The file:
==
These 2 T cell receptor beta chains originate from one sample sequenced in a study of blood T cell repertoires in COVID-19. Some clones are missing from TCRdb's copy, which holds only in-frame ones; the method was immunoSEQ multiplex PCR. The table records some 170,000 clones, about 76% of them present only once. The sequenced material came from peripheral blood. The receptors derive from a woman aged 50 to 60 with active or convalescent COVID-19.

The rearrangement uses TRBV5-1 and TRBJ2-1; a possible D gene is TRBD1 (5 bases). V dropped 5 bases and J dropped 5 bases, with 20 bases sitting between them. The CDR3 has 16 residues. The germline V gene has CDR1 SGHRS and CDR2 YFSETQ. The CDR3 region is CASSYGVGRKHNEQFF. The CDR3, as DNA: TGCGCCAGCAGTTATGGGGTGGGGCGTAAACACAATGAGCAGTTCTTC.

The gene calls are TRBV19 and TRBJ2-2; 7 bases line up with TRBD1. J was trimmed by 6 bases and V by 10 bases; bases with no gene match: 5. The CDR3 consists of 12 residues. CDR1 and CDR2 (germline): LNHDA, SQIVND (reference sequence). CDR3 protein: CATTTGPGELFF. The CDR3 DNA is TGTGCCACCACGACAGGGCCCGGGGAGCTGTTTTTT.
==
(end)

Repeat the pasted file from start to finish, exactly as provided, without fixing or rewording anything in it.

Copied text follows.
These 2 T cell receptor beta chains originate from one sample sequenced in a study of blood T cell repertoires in COVID-19. Some clones are missing from TCRdb's copy, which holds only in-frame ones; the method was immunoSEQ multiplex PCR. The table records some 170,000 clones, about 76% of them present only once. The sequenced material came from peripheral blood. The receptors derive from a woman aged 50 to 60 with active or convalescent COVID-19.

The rearrangement uses TRBV5-1 and TRBJ2-1; a possible D gene is TRBD1 (5 bases). V dropped 5 bases and J dropped 5 bases, with 20 bases sitting between them. The CDR3 has 16 residues. The germline V gene has CDR1 SGHRS and CDR2 YFSETQ. The CDR3 region is CASSYGVGRKHNEQFF. The CDR3, as DNA: TGCGCCAGCAGTTATGGGGTGGGGCGTAAACACAATGAGCAGTTCTTC.

The gene calls are TRBV19 and TRBJ2-2; 7 bases line up with TRBD1. J was trimmed by 6 bases and V by 10 bases; bases with no gene match: 5. The CDR3 consists of 12 residues. CDR1 and CDR2 (germline): LNHDA, SQIVND (reference sequence). CDR3 protein: CATTTGPGELFF. The CDR3 DNA is TGTGCCACCACGACAGGGCCCGGGGAGCTGTTTTTT.